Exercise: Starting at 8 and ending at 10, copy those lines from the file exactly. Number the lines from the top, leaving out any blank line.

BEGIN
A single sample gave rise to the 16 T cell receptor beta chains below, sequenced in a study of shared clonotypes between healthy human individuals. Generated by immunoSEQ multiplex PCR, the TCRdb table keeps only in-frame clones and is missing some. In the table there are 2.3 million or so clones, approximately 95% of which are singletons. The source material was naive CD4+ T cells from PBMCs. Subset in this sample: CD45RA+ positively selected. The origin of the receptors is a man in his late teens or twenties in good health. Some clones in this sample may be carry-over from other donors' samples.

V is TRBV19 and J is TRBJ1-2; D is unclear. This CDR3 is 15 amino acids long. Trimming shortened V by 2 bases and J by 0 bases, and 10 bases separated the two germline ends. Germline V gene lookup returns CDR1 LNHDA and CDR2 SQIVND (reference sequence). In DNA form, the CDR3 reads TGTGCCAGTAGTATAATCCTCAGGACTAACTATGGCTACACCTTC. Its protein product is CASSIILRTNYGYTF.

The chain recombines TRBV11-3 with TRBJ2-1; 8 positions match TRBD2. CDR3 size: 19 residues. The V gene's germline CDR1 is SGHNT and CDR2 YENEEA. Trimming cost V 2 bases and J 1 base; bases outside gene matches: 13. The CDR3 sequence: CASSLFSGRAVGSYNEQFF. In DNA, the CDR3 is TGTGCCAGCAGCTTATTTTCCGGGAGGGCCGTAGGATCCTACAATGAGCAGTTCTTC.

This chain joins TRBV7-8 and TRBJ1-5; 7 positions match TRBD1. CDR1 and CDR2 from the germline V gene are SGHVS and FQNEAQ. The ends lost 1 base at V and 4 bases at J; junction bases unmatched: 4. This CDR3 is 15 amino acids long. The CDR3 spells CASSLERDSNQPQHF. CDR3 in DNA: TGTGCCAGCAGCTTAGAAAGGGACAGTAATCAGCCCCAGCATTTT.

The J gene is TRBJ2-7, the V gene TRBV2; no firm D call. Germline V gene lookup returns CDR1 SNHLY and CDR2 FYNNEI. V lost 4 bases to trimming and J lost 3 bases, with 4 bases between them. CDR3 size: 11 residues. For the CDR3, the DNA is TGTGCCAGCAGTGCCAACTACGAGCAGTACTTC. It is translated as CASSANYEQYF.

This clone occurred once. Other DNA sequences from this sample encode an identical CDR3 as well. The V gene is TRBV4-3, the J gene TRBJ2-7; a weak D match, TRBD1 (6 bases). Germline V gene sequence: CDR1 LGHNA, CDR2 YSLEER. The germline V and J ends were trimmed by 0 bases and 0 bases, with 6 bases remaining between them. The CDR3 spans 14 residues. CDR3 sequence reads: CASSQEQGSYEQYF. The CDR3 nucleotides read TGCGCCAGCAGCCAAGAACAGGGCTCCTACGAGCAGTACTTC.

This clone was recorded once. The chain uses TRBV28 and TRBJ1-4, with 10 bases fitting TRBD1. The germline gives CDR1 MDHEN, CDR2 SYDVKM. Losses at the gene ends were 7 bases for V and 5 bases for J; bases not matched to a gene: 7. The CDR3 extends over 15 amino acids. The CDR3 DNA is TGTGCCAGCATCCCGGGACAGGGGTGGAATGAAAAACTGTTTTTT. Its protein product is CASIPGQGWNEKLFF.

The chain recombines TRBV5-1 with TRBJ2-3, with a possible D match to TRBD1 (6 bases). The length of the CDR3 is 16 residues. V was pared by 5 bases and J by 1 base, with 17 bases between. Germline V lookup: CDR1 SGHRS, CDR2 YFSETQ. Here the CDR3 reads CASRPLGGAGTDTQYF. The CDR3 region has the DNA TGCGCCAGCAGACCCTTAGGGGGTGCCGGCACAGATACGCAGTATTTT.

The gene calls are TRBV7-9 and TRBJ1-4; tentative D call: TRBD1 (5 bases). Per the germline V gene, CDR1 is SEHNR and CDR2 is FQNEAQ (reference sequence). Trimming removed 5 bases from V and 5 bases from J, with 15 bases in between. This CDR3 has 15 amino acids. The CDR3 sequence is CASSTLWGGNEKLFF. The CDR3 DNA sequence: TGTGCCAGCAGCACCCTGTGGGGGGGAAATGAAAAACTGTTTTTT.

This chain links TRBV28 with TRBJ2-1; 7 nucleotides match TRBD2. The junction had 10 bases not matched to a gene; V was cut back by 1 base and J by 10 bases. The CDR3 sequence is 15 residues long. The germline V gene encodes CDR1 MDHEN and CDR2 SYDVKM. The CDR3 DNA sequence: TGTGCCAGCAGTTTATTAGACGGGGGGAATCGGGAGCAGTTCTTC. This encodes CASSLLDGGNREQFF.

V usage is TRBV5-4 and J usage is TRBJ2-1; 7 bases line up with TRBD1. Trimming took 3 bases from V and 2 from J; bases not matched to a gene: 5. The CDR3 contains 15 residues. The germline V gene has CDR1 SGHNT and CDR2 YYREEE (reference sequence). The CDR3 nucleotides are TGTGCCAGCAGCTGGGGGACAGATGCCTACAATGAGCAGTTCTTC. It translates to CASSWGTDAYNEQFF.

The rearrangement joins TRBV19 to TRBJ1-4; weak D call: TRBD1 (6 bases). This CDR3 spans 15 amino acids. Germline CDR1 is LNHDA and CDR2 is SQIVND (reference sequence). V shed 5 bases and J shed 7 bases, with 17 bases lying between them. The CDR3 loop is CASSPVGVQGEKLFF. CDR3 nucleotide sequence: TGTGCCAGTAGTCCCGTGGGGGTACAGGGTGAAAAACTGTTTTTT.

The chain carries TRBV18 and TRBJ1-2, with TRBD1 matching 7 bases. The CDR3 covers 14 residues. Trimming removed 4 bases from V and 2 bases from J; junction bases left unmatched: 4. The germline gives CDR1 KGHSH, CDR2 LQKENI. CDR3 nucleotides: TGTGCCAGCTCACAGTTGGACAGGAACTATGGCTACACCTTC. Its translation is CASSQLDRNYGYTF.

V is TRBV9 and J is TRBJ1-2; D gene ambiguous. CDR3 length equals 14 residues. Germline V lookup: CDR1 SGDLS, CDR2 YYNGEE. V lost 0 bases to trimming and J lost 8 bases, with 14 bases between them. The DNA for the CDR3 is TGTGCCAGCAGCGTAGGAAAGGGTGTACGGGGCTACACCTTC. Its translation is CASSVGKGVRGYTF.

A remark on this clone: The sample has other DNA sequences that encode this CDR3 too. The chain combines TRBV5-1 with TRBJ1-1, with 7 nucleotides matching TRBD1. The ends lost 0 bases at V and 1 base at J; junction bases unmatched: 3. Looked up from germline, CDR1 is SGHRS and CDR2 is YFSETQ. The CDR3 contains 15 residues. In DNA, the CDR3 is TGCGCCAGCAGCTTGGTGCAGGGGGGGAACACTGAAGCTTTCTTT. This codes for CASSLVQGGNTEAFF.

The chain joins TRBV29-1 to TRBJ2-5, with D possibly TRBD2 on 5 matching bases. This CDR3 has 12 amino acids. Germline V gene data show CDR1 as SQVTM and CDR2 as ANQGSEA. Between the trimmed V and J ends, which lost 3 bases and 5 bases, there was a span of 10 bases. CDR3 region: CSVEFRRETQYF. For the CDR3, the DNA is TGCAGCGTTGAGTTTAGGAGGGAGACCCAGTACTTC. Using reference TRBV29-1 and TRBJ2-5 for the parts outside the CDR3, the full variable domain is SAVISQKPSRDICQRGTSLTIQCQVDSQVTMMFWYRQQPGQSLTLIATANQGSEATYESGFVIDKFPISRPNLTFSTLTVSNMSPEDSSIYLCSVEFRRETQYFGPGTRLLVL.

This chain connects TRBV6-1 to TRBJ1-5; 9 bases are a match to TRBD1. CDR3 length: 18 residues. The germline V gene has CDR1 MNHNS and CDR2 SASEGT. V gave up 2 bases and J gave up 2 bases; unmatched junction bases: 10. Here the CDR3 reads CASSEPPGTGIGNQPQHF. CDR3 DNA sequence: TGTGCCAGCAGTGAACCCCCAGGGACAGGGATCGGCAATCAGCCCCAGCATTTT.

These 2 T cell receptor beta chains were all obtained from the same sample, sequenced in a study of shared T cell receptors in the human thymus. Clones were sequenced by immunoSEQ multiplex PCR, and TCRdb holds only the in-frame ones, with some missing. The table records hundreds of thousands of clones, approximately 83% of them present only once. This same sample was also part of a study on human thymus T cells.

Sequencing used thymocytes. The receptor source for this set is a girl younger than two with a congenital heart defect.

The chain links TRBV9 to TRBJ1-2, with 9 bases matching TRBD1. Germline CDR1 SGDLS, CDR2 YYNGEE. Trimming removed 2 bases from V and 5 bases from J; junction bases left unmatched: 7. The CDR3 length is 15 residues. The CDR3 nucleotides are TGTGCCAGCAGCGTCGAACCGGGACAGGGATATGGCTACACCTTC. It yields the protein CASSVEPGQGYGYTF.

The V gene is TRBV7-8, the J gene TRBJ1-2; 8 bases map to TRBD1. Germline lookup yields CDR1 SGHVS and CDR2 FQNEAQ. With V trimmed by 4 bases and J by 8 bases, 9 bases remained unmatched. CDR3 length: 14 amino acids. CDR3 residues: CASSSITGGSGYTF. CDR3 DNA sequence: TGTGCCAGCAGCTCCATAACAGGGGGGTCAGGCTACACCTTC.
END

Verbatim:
The chain recombines TRBV5-1 with TRBJ2-3, with a possible D match to TRBD1 (6 bases). The length of the CDR3 is 16 residues. V was pared by 5 bases and J by 1 base, with 17 bases between. Germline V lookup: CDR1 SGHRS, CDR2 YFSETQ. Here the CDR3 reads CASRPLGGAGTDTQYF. The CDR3 region has the DNA TGCGCCAGCAGACCCTTAGGGGGTGCCGGCACAGATACGCAGTATTTT.

The gene calls are TRBV7-9 and TRBJ1-4; tentative D call: TRBD1 (5 bases). Per the germline V gene, CDR1 is SEHNR and CDR2 is FQNEAQ (reference sequence). Trimming removed 5 bases from V and 5 bases from J, with 15 bases in between. This CDR3 has 15 amino acids. The CDR3 sequence is CASSTLWGGNEKLFF. The CDR3 DNA sequence: TGTGCCAGCAGCACCCTGTGGGGGGGAAATGAAAAACTGTTTTTT.

This chain links TRBV28 with TRBJ2-1; 7 nucleotides match TRBD2. The junction had 10 bases not matched to a gene; V was cut back by 1 base and J by 10 bases. The CDR3 sequence is 15 residues long. The germline V gene encodes CDR1 MDHEN and CDR2 SYDVKM. The CDR3 DNA sequence: TGTGCCAGCAGTTTATTAGACGGGGGGAATCGGGAGCAGTTCTTC. This encodes CASSLLDGGNREQFF.